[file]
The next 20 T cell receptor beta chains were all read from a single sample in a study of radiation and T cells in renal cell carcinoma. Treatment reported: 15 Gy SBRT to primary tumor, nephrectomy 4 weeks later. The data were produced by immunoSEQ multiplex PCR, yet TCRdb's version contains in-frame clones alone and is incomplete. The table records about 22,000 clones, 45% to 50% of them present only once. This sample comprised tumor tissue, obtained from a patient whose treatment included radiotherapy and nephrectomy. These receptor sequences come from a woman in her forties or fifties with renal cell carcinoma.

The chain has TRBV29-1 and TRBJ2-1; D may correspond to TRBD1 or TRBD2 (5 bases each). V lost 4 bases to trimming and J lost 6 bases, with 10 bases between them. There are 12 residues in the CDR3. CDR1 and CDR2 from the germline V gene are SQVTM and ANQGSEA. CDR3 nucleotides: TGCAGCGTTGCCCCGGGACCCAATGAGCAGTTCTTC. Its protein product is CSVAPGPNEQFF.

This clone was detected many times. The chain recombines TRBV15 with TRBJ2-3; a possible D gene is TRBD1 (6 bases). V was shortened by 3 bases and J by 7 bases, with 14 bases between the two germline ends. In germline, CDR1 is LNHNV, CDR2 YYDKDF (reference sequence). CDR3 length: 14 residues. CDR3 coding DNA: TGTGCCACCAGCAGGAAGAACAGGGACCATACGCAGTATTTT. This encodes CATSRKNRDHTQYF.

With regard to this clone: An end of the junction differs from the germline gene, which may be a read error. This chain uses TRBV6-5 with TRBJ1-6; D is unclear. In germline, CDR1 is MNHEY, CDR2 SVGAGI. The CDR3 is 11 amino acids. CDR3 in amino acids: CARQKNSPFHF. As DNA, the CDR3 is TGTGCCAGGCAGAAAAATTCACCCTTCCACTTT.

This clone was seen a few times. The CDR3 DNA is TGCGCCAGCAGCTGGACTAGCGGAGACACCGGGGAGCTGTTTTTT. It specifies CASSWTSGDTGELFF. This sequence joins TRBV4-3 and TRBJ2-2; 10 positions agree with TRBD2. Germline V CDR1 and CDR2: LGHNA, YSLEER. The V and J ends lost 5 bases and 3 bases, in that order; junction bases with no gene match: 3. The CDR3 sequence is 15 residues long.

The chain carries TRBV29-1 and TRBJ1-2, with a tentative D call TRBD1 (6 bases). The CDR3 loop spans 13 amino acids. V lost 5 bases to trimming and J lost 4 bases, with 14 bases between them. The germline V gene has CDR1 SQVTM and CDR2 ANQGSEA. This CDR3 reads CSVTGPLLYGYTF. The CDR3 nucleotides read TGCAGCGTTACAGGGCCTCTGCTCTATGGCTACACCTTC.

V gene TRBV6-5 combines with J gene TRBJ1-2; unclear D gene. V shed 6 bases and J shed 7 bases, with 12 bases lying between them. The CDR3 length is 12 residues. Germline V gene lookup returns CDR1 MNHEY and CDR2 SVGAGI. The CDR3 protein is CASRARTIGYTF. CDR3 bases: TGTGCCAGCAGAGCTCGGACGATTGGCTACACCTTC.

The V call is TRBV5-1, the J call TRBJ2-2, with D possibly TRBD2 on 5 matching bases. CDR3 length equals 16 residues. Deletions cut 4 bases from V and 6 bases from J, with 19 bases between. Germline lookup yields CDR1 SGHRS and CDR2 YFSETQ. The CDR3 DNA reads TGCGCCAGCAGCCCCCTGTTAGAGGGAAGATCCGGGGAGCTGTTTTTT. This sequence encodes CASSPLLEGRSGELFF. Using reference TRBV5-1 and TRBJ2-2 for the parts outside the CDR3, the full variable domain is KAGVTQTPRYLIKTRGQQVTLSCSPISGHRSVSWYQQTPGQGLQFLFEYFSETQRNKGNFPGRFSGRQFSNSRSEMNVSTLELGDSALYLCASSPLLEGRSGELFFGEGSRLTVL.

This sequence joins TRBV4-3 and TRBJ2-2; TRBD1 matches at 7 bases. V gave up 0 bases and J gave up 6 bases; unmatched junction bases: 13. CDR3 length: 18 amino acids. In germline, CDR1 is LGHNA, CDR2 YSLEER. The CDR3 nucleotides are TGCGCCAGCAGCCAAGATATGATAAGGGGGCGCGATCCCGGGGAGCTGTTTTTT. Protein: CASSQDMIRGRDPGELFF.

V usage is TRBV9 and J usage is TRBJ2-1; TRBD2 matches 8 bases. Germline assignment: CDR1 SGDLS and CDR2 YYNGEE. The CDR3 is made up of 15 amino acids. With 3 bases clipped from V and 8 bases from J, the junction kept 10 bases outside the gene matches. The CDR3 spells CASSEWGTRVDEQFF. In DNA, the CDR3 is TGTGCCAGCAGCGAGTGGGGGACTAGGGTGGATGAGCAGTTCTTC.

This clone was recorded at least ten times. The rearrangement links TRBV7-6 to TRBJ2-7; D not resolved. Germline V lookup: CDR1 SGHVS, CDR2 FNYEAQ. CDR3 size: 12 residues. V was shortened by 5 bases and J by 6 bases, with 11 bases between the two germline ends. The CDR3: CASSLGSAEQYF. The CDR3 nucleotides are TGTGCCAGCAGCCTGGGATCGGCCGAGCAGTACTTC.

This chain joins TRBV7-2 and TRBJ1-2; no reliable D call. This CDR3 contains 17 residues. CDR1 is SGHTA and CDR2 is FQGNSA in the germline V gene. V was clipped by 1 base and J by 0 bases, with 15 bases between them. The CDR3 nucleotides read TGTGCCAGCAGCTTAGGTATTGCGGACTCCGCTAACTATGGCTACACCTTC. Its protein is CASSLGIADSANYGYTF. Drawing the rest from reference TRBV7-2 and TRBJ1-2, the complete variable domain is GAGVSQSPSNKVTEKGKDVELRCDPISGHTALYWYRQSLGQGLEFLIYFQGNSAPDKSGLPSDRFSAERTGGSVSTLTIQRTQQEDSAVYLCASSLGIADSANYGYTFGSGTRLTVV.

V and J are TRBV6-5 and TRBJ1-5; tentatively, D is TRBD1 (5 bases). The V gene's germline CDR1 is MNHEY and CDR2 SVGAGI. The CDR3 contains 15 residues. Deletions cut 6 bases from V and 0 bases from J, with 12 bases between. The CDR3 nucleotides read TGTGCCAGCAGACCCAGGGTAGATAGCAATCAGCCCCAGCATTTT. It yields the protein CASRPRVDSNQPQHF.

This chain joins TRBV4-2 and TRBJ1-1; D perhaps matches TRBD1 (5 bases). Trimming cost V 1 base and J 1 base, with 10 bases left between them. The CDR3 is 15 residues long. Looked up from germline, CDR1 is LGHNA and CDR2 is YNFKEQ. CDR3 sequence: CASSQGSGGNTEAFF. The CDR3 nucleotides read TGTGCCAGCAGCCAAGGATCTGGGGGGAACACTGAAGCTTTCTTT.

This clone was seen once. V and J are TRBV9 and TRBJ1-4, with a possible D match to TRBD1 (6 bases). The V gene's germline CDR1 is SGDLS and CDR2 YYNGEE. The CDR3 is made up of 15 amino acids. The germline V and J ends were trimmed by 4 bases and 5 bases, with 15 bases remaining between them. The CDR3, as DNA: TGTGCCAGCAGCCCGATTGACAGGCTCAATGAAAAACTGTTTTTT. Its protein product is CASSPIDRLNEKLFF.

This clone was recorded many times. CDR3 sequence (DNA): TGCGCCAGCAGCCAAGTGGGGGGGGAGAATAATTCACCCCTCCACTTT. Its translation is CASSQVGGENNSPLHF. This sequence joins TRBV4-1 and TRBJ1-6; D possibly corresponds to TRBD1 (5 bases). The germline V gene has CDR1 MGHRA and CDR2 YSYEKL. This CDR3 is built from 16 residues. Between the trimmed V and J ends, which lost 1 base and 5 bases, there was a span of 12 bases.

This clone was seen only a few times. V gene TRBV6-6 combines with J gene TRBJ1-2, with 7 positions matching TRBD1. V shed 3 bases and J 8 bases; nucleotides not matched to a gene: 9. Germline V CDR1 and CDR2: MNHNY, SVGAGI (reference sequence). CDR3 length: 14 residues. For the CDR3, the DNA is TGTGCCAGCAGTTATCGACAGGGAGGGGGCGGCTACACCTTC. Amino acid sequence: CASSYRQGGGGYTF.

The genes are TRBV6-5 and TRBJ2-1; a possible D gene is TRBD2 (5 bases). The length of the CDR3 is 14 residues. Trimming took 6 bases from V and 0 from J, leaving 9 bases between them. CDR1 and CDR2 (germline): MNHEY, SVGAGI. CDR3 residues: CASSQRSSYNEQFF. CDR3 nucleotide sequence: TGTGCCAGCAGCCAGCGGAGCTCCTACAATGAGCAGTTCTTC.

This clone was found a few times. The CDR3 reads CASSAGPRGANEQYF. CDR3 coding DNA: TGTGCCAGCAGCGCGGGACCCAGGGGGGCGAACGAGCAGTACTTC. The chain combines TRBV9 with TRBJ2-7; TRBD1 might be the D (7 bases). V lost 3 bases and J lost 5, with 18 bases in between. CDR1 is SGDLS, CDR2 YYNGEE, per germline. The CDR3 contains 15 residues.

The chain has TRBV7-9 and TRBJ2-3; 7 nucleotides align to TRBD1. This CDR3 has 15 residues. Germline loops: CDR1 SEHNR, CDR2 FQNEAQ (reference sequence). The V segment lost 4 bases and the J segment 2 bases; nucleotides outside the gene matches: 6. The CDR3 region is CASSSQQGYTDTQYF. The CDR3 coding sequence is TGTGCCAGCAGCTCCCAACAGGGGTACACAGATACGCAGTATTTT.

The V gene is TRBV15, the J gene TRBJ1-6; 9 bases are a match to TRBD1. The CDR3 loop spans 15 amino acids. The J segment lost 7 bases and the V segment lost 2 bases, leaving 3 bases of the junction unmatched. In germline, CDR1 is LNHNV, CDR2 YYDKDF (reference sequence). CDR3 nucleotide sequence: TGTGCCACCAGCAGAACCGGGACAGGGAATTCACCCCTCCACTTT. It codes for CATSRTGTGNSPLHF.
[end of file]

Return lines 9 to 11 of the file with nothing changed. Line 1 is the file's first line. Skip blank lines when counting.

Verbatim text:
This sequence joins TRBV4-3 and TRBJ2-2; TRBD1 matches at 7 bases. V gave up 0 bases and J gave up 6 bases; unmatched junction bases: 13. CDR3 length: 18 amino acids. In germline, CDR1 is LGHNA, CDR2 YSLEER. The CDR3 nucleotides are TGCGCCAGCAGCCAAGATATGATAAGGGGGCGCGATCCCGGGGAGCTGTTTTTT. Protein: CASSQDMIRGRDPGELFF.

V usage is TRBV9 and J usage is TRBJ2-1; TRBD2 matches 8 bases. Germline assignment: CDR1 SGDLS and CDR2 YYNGEE. The CDR3 is made up of 15 amino acids. With 3 bases clipped from V and 8 bases from J, the junction kept 10 bases outside the gene matches. The CDR3 spells CASSEWGTRVDEQFF. In DNA, the CDR3 is TGTGCCAGCAGCGAGTGGGGGACTAGGGTGGATGAGCAGTTCTTC.

This clone was recorded at least ten times. The rearrangement links TRBV7-6 to TRBJ2-7; D not resolved. Germline V lookup: CDR1 SGHVS, CDR2 FNYEAQ. CDR3 size: 12 residues. V was shortened by 5 bases and J by 6 bases, with 11 bases between the two germline ends. The CDR3: CASSLGSAEQYF. The CDR3 nucleotides are TGTGCCAGCAGCCTGGGATCGGCCGAGCAGTACTTC.